November 7, 2017
A pre-election CNN/ORC poll has found that nearly 70% of Americans are either “very angry” or “somewhat angry” about the state of affairs nationwide. As one way of relieving their stress, many have adopted a new generation of shopping-assistant apps to help them avoid doing business with companies that don’t match their values.
“A lot of people are calling it ‘angerware’,” according to Erin Ferguson, founder and CEO of the startup Shoulder Angel —a provider of ethics-driven shopping assistance software. “I suppose that description fits our Harvey Weinstein movie boycott feature well as any,” she continued, “but most of what we do is actually about positive action and the increasing willingness of Millennial consumers to spend more on goods and services they deem to be ethical and sustainable.”
Indeed, a Nielsen survey on ethical consumerism that was conducted around the same time as the CNN/ORC poll found that up to 66% of consumers would be willing to pay more for ethically responsible goods—and that figure climbs to 72% Millennials.
How does it work? The company says that its proprietary graph technology traces “multiple, complex ethical relationships” and provides the consumer with a variety of alternative purchases.”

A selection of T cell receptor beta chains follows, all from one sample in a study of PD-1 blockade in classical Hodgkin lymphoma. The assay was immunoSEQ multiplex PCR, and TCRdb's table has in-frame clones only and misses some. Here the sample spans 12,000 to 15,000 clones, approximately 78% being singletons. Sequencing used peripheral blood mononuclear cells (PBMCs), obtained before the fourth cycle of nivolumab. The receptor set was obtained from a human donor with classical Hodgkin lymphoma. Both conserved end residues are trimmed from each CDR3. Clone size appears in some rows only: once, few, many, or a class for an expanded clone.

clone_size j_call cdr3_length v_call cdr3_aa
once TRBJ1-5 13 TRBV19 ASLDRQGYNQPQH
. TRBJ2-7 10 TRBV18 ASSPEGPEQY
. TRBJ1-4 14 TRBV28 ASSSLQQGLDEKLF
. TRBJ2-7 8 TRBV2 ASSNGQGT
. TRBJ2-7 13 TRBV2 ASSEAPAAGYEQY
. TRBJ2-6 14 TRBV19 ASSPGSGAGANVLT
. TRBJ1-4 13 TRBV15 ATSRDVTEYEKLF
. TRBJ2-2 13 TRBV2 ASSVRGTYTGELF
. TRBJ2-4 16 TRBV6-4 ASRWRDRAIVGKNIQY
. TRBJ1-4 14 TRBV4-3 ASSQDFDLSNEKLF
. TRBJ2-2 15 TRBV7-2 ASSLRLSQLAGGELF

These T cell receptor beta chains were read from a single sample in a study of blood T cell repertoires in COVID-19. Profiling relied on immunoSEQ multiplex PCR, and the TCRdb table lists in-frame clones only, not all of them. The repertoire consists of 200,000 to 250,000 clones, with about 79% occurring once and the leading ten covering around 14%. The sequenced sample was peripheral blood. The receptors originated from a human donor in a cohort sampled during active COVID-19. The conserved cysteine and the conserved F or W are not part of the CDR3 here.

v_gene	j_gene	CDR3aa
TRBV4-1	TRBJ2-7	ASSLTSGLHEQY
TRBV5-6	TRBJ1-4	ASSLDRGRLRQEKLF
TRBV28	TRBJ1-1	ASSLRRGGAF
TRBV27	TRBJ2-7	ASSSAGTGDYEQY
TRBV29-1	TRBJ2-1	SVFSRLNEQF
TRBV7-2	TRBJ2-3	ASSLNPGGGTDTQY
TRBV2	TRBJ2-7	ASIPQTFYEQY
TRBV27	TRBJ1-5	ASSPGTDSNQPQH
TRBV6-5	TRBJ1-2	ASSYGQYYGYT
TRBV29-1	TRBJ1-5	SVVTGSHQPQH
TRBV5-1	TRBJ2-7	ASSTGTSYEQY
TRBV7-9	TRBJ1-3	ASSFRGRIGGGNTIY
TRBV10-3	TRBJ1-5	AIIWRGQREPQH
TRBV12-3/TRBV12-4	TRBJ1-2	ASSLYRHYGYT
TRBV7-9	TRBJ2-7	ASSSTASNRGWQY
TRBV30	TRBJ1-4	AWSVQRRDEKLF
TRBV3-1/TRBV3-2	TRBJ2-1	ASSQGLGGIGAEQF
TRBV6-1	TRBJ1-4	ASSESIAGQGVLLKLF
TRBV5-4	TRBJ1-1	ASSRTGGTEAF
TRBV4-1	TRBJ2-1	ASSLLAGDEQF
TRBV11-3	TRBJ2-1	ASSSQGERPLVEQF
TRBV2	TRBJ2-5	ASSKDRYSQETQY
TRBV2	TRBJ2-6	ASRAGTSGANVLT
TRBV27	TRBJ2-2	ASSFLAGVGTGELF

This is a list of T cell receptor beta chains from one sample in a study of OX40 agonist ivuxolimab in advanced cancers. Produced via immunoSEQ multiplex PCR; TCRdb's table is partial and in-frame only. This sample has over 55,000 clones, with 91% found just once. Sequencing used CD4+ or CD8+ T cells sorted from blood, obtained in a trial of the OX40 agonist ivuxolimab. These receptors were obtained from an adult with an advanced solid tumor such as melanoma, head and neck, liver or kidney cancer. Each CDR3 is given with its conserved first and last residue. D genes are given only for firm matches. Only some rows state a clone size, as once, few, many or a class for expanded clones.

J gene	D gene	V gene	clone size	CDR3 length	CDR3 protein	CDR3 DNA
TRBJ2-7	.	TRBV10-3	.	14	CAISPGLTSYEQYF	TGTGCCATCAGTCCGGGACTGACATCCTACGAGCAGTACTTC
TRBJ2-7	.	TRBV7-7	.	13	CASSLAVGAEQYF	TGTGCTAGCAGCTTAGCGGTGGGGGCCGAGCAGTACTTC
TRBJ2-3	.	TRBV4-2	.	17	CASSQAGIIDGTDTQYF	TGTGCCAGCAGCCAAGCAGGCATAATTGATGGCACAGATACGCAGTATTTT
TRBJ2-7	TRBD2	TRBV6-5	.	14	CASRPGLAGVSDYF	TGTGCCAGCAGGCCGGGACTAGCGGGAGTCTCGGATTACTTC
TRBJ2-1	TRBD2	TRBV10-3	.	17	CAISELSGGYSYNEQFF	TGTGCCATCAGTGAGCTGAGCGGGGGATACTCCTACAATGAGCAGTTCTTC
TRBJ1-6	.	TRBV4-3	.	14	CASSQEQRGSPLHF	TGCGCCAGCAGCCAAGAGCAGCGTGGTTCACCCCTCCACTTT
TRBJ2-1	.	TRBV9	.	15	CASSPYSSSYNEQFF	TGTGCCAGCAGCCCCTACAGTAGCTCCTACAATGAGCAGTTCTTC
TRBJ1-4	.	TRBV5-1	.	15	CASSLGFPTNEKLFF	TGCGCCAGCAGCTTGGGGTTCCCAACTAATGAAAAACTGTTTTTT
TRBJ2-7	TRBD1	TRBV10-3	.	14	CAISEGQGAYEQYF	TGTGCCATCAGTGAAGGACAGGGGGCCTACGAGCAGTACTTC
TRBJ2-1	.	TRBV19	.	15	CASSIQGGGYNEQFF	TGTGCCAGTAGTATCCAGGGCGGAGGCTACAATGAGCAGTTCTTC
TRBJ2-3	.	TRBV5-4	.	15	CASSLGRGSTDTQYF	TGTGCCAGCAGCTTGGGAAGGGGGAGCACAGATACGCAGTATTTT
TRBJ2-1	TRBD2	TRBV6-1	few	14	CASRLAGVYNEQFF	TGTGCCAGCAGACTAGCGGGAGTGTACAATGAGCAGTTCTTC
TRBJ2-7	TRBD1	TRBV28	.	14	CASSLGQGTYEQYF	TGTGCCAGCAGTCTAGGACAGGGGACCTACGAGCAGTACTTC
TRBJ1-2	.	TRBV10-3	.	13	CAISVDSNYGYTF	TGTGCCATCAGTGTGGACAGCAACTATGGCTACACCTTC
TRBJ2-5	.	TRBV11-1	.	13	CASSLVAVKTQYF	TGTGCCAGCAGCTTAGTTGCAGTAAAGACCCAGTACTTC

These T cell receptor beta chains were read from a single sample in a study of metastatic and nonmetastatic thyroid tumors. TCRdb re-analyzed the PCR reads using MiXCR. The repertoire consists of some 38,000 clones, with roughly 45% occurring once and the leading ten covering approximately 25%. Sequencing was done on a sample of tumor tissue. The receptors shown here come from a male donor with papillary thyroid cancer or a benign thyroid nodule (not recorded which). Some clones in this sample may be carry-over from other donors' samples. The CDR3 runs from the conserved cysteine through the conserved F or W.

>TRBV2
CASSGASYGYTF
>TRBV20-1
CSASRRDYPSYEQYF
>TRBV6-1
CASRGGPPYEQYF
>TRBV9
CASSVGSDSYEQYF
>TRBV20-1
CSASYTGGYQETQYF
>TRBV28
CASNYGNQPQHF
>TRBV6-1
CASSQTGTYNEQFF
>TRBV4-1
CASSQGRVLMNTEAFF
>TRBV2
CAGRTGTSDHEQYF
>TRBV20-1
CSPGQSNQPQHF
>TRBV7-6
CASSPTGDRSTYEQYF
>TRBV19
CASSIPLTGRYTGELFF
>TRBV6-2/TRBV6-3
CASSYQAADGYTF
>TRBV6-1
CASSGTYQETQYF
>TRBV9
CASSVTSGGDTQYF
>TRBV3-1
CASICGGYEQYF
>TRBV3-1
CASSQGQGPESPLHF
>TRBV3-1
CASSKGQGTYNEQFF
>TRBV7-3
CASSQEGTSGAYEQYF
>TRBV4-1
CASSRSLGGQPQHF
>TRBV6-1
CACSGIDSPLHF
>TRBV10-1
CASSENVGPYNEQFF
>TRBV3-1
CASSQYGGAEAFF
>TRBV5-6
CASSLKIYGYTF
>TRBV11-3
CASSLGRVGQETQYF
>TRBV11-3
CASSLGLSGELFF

For example, a consumer who is looking for contraceptive products would be warned by Shoulder Angel that her employer’s insurance plan no longer covers such necessities and steered to another option.
In addition, the app covers pending and approved legislation; as well as . the politicians who vote for those bills and the companies that give money to these politicians. It is not uncommon, therefore, for Shoulder Angel to warn a user against products that are “made by companies… that have funded politicians… who have voted against laws…”, when those laws adversely impact one of the user’s causes.
“The app was designed with Millennial consumers in mind,” stated Andrew Montgomery, Shoulder Angel’s Chief Technology Officer. “Thus far, cruelty free cosmetics are our number-one seller for this age group. Millennials seem to be less about anger than positive action.”
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